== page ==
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Are you too old/young to learn programming?

Saifullah Usmani
Hi, my name is Saifullah Usmani. I am a Full Stack Python Web Developer. I have been programming since 2017.
・8 min read

Hi, my name is Saifullah Usmani. I am a Passionate Programmer and a Graphic Designer. I have been programming since I was 13. I have learned a lot over the years and I want to provide that experience and knowledge to the world.

NOTE: This article is going to be very close to reality. I am not gonna motivate you like everyone else but I will tell you the truth. And then the choice is yours.

If you are young:
If you are young like 13-26 (or more but you don't have any liabilities yet and you have time) then there is no need to ask this question at all. You can learn programming without any problem because this is the age where you have no liabilities and have time to learn anything. But you need to have passion to learn programming. If you don't have any passion towards programming then I suggest you to discover your passion and work on that. Don't get into programming for the sake of money or bright future. Because a job where you don't have any interest but good money is like a choice you choose with the price of your happiness and freedom which is not worth it.

If you are old:
If you are old like 50+. Then there are probably two reason you want to learn programming and that is more money or passion.
If programming was your passion but you weren't able to get into it for any reason then I recommend you to go for it But be on the safe side if you have a family which is totally dependent on you and you don't have anyone to look after your family for financial needs like your children(or your children are young). If you want to get into programming for more money then you must not go for it. You must not leave your job or any source of income but just learn programming in your free time. Because money attracts but it is not loyal(you will lose interest very soon) so don't switch immediately.

What is the reason you are thinking of this question?

There are very few and similar reasons I found in people that keep them away from learning programming:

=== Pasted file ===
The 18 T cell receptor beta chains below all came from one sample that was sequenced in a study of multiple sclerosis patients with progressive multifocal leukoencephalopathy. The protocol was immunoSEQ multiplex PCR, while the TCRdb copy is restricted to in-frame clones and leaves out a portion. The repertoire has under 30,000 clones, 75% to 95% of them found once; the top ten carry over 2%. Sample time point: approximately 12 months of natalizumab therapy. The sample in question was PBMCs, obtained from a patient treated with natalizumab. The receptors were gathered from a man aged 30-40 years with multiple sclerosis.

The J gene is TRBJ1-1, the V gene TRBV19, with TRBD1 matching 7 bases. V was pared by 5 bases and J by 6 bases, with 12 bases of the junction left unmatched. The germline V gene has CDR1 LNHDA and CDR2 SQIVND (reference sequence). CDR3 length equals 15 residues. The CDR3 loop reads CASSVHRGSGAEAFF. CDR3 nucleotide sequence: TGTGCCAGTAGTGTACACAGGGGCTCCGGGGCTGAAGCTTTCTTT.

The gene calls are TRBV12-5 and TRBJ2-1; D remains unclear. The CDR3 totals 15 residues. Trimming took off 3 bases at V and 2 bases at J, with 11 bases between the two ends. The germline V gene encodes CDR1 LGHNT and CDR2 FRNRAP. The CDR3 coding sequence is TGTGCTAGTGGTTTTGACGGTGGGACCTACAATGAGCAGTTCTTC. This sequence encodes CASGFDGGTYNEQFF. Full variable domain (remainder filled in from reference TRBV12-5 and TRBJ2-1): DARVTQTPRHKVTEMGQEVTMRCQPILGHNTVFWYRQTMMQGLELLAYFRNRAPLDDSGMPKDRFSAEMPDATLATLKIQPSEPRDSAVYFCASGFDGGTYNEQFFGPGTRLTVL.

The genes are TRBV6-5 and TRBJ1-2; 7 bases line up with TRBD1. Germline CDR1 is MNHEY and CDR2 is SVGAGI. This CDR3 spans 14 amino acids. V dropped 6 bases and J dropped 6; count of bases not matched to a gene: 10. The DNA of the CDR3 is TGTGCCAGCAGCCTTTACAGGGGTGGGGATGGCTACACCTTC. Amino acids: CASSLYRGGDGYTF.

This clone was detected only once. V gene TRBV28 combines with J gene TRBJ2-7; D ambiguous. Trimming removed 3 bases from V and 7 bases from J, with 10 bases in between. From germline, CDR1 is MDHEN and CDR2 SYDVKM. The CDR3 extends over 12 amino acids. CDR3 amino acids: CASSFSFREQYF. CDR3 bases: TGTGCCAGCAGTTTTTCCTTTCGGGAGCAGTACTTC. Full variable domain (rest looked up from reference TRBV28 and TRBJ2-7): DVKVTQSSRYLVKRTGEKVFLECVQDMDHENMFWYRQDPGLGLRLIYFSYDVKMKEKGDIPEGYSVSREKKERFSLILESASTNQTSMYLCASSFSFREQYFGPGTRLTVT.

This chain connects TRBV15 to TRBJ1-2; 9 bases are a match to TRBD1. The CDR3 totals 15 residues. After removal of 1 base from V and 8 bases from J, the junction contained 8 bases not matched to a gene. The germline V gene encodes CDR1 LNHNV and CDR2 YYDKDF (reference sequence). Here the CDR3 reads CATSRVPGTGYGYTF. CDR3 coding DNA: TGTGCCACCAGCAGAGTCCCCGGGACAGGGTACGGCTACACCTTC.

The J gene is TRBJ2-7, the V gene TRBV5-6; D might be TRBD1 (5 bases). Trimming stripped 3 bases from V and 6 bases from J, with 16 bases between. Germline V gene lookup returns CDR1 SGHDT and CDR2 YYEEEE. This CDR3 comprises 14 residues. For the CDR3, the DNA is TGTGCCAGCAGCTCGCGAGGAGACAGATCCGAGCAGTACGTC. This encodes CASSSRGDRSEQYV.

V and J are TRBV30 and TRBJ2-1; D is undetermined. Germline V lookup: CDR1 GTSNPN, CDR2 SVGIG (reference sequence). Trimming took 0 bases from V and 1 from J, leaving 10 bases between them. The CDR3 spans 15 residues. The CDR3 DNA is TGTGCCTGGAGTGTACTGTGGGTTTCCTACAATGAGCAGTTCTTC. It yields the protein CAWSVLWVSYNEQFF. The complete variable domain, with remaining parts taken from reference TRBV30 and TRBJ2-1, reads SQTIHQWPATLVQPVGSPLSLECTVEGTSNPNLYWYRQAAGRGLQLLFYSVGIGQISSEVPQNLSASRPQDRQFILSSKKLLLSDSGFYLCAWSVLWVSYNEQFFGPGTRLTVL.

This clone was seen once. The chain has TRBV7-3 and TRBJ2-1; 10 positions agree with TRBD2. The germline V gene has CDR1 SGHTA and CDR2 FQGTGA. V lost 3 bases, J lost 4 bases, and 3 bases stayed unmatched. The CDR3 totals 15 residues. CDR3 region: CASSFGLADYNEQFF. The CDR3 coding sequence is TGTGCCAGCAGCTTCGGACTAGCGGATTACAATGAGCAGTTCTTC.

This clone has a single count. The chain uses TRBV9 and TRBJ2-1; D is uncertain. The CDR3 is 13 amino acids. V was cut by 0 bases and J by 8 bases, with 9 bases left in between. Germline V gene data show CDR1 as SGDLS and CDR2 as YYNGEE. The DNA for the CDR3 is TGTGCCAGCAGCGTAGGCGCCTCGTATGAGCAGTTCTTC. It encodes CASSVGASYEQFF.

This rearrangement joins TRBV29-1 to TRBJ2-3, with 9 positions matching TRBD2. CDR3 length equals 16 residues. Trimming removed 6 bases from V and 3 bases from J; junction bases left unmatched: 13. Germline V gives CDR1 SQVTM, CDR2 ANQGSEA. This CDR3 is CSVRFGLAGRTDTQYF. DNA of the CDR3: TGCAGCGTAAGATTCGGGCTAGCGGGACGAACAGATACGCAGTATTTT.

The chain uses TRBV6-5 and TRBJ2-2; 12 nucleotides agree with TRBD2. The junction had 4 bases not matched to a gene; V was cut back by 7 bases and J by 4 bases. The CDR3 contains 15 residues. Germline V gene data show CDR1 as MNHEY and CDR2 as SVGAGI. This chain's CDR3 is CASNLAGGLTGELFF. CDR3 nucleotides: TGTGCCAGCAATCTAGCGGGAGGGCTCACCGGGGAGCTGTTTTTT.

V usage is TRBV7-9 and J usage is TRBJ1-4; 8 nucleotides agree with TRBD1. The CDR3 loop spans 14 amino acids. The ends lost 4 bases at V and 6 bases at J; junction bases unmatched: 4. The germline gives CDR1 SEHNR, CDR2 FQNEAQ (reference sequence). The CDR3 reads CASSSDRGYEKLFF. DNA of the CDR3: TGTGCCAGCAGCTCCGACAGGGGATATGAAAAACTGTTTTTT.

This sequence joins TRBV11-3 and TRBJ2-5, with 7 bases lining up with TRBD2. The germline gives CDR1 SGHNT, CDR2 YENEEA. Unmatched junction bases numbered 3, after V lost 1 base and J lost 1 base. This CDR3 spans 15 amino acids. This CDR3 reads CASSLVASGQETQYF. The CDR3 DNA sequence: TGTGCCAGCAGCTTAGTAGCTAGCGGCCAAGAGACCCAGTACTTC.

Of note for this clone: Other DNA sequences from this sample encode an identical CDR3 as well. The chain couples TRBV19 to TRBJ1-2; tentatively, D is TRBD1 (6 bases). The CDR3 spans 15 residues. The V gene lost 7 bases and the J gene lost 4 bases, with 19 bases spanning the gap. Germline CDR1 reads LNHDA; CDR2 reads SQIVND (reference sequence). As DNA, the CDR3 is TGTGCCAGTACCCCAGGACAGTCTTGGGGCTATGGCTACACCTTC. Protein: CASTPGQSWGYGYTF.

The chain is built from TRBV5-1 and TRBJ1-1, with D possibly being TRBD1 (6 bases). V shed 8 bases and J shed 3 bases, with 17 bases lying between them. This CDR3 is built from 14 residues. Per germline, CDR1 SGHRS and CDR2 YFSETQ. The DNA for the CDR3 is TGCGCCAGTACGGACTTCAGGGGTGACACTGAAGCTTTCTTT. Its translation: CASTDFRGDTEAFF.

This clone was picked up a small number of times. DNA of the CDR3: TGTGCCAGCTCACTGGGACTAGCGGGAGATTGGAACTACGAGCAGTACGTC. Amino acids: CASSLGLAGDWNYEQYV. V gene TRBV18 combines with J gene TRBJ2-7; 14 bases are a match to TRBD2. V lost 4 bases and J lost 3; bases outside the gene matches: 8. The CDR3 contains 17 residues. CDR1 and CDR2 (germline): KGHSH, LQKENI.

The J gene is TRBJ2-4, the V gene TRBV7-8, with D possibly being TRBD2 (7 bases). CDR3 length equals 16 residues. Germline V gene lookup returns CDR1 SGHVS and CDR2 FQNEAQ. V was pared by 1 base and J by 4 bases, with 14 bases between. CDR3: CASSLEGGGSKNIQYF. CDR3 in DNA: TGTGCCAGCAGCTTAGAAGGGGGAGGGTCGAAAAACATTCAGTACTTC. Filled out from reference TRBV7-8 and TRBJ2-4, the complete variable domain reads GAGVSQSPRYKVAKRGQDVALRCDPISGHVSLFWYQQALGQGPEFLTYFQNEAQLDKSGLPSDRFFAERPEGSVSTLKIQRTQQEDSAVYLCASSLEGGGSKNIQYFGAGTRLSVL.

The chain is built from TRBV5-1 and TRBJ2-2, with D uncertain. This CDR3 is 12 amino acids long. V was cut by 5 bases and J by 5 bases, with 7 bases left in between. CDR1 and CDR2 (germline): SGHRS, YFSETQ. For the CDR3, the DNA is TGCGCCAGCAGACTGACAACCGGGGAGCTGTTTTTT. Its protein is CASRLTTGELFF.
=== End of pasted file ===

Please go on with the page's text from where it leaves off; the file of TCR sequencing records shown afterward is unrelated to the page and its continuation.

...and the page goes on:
1. Fear of not being able to do it
  2. Time
  3. Job
  4. Lack of support
  5. Not enough resources
  6. Random misconceptions

These are the common reason that give birth to questions like: am I too old/young to learn programming, is programming for me, can I do programming, should I do programming, will I be a good programmer etc.

Fear of not being able to do it:

This fear is commonly spread by people who are not programmer but they do have misconceptions about programmers and programming.
That is why whenever you discuss your idea of becoming a programmer with them they tell you a misconceptions like old people tell you a unreal horror story.

Fear #1: Mathematics:
This is the most common one. Math is not used in programming so often. It is only used in fields where data is important like Machine Learning(ML), Artificial Intelligence(AI), Data Science or Robotics. So if you are not into any of those fields then knowing Mathematics is not a requirement at all other than just being able to use measurements for creating layouts(like px, mm, cm etc) and you are good to go.
Now if you are interested in those fields of programming where Mathematics is a requirement then first learn a programming language for that specific field(Different Programming Languages are used for different purposes). After you have learned a Programming Language you will be able to narrow down to what you have to learn from a whole sea of the knowledge of Mathematics(You don't have to worry about Mathematics right now).

Fear #2: You Need To Be A Genius:
Well my IQ is average. So that means no one has to be a genius to do coding. The type of coding you see in movies is also fake.

Fear #3: I don't have a degree in Computer Science:
That is actually a valid argument to make. But in today's modern world tech companies are hiring people based on their skills not education. Also there are different options to earn from programming other than just jobs. You can start an online SAAS business or do freelancing or more.